Last year, I ran the SweetH20 50k, it was my first ultra and it was an eye opening experience. While I openly admit it kicked my A$$, I thoroughly enjoyed the experience & a new love of running was found. This year's race had the makings of a great story. I've had a great winter of training, everything was coming together nicely.
There was a lot of email banter in the week leading up to the race - folk's penning down desired finish times. From the beginning, I have not been shy about admitting my goal - 6:45, almost an hour & a half faster than last year. Whoa, that is still a bit bite buddy....
Friday night, just hours before race time, the Atlanta Metro area was pounded with severe thunderstorms, including reported tornado activity in Douglasville, just outside of the park. Luckily, the rain lifted before the race - but the damage was done. The creek was raging & the water was high. The current was so strong in fact that the RD had to make a last minute judgemnt call and change the course, removing the famed creek crossing.
we were all curious to find out the conditions of the course, luckily we didn't have to wait long. After a few instructions from Johnny Buice, the RD, we were off!
(Me and my buddy Tom, just before the start)
The race starts down a paved road, leading out of the park for a mile and a half, this gives the runners a chance to thin out before hitting the trailhead & the spillway. Tom & I went out a little faster than planned, running about 8:45 on the 1st mile, while I didn't intend on going out that quick, I didn't want to get stuck behind a large number of timid rock dancers once we hit the single track.
We quickly hit the spillway and there was already a little backlog waiting for the ropes.(Jason Rogers working up the wall)
The weather was awesome the entire day! Clear skies & temps in the low 60's at the start, warming up into the 70's by the afternoon. These temps made the early miles feel effortless, I was clipping along at a comfortable 10 minute pace, enjoying the first 6 miles of the course. We ran along the creek early on and saw the ropes where the creek crossing was located. As the day progressed, the creek continued to rise and the crossing surely would have been unsafe.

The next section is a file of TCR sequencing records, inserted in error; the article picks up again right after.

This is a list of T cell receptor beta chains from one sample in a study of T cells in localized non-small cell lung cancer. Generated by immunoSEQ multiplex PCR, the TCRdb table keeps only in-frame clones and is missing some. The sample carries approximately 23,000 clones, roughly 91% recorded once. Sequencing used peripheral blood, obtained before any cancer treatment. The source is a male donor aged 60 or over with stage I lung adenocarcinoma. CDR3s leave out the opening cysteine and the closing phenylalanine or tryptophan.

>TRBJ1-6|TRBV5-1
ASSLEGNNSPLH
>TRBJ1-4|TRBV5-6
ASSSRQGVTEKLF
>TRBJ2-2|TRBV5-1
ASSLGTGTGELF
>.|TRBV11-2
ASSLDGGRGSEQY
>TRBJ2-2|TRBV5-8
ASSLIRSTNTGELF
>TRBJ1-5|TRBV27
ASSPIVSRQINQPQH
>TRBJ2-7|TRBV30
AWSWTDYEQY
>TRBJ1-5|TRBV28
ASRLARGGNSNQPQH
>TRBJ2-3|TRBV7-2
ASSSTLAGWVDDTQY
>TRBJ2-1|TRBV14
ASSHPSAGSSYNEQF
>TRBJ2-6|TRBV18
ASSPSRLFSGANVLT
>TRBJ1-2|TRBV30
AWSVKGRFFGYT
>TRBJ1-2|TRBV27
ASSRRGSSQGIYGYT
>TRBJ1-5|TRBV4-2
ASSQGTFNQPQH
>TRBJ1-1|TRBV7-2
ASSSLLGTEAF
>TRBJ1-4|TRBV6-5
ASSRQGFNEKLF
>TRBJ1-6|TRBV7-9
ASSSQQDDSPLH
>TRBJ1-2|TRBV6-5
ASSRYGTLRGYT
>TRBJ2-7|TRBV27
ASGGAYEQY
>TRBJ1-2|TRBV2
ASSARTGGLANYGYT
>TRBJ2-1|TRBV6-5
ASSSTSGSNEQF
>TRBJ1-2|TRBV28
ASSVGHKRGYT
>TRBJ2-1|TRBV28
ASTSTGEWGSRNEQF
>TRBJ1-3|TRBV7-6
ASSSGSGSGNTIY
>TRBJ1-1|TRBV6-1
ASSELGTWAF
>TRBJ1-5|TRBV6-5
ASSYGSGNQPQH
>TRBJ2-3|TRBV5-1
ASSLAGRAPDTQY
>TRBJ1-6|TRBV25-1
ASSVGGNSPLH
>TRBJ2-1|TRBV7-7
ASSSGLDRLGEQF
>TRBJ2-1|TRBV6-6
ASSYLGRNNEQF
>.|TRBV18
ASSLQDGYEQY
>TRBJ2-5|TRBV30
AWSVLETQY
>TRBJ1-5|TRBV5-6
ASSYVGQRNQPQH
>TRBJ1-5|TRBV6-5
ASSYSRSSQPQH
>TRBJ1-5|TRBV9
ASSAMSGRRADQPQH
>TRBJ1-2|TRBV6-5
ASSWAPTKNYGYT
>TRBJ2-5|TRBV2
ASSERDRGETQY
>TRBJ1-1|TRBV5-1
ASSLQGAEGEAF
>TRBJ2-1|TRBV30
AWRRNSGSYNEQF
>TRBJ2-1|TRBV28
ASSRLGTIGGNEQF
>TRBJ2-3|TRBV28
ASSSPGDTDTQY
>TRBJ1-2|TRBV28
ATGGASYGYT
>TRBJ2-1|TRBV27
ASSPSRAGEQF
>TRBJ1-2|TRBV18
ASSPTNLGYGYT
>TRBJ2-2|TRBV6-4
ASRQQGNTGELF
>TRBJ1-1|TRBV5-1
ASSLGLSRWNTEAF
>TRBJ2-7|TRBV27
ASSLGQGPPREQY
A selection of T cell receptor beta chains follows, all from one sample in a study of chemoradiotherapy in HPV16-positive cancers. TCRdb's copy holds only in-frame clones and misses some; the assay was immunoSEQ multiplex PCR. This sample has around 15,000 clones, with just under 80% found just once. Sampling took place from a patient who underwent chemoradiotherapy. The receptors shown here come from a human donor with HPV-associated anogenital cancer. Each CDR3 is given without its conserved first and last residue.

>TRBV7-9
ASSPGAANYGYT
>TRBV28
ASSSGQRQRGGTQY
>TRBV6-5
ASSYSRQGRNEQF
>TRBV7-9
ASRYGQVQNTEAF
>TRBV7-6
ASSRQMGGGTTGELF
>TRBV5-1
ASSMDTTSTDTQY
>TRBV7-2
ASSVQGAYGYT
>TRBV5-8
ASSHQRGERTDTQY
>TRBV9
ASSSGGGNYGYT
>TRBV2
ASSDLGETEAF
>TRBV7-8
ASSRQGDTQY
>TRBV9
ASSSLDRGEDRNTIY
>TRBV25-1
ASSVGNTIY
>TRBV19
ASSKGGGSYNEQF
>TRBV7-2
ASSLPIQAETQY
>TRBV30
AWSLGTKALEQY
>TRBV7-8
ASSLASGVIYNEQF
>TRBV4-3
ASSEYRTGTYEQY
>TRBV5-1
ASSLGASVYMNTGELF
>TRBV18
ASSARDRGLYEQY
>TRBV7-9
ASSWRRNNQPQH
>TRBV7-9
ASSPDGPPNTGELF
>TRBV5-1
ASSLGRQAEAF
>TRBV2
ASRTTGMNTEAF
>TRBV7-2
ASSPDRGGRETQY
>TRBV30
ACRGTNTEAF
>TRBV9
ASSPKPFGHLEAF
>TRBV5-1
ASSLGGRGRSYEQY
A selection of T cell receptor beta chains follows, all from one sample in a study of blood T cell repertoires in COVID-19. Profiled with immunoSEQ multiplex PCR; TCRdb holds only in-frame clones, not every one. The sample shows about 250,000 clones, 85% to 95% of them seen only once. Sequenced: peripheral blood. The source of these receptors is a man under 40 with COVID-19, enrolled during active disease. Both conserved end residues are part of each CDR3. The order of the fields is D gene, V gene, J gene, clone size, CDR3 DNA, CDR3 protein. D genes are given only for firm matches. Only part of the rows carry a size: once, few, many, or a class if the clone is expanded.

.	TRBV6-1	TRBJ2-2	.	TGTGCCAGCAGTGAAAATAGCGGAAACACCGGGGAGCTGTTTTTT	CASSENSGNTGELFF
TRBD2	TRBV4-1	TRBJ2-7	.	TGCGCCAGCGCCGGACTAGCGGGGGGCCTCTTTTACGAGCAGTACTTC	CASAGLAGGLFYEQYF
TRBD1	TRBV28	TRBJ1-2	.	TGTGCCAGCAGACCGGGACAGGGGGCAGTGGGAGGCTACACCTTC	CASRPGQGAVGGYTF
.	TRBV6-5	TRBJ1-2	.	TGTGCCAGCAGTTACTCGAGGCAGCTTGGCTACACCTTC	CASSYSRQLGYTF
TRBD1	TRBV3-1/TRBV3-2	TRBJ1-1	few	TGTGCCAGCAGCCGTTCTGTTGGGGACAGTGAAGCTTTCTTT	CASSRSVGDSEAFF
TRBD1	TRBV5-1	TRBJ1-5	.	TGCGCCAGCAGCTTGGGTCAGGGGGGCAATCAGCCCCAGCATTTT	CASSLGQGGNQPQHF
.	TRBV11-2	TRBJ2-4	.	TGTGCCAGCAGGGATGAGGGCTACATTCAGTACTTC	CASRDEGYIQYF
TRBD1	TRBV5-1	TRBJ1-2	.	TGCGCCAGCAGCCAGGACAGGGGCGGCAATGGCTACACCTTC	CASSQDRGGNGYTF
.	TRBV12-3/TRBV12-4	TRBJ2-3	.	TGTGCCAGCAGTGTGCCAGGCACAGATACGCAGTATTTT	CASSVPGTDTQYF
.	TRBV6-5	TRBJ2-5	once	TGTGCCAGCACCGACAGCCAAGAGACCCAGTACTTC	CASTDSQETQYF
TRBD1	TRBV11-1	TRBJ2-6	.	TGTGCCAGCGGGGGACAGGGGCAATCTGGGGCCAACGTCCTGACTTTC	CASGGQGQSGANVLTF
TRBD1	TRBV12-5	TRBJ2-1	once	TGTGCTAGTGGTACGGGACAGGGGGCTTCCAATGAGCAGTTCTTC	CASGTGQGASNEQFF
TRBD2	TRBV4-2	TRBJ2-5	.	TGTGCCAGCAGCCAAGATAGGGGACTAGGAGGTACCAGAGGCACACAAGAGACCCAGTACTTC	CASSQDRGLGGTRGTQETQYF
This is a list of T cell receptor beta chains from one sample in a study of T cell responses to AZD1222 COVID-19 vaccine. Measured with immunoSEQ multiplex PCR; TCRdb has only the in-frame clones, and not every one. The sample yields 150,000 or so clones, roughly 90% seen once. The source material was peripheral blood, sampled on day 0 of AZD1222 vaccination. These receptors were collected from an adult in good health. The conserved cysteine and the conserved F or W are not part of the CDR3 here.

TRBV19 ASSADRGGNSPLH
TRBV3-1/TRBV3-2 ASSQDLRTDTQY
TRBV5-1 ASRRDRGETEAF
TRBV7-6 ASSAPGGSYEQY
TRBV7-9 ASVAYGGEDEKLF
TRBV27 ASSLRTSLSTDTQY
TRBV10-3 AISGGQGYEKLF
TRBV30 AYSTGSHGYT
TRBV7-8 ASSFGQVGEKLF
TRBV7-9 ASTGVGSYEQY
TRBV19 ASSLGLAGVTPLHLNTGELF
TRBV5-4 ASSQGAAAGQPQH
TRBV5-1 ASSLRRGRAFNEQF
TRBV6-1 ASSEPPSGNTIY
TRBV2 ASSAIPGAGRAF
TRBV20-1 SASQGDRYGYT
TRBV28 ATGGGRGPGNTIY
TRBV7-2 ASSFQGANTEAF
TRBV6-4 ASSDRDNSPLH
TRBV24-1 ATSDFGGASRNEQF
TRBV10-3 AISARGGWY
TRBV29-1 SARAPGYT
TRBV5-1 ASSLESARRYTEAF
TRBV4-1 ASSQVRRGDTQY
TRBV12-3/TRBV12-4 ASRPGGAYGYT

Before long, I was running through the 2nd aid station, topping off my bottle with Gatorade - wanting to stay on top of my electrolytes. My fueling plan was simple, a gel every 45 minutes & grab anything off of the table that looked inviting. With aid stations every 4-5 miles, I ran with one hand-held bottle and intended on emptying it between stations. I was making perfect time, staying right on schedule as we left the comfort of the gentle, tree covered trails and began our trek over to the gas & powerlines. After a short climb up a gravel jeep road, we quickly turned left and were greeted with an all too familiar sight of what seems like endless roller coaster gas lines.
The first few climbs are not entirely taxing - It's the mental game of not knowing when they will end that gets you. Last year my biggest mistake was bombing down the hills and stressing my quads early on. This year, I was more cautious, knowing I would need to save my legs for the 2nd loop.
We dropped down to creek level at one point and had to go up the ravine, this is a killer climb, especially the 2nd time through.
Rolling through gas lines, Sarah Tynes is waiting for us at the top of the final climb, a good 200 ft jaunt straight up! As only the truely wicked can be, she can be found yelling at us that we need to be running!
There is a short little run out to the Top of the World, a 360 panoramic view of the surrounding area - no photo truely does justice of this view.
We had a mile out & back to the 3rd aid station, this is a great chance to recover and do a quick "systems check" before hitting the powerlines. I was feeling good, keeping my HR in the low 140's, maintaining 10 minute miles on the flats and didn't have any noticable pain. Rolling into the aid station, I am all smiles knowing the hardest part of this loop is behind me. Or is it?
I think this out & back section of the course is my favorite part of this race - probably my most favorite part of trail running. It is here that you get to see the other runners either in front of you or behind you, depending on which way you are running. (Most) everyone is cheerful and offers words of encouragement. "Good job" "Nice work" etc. You also get to see your friends and whoop it up a little bit. Seldom do I ever experience this in road racing and that is really too bad. I always get motivated & run a little easier when I am able to offer encouragement & receieve the same. You should try it, running with a smile on your face does wonders to improve the way you feel.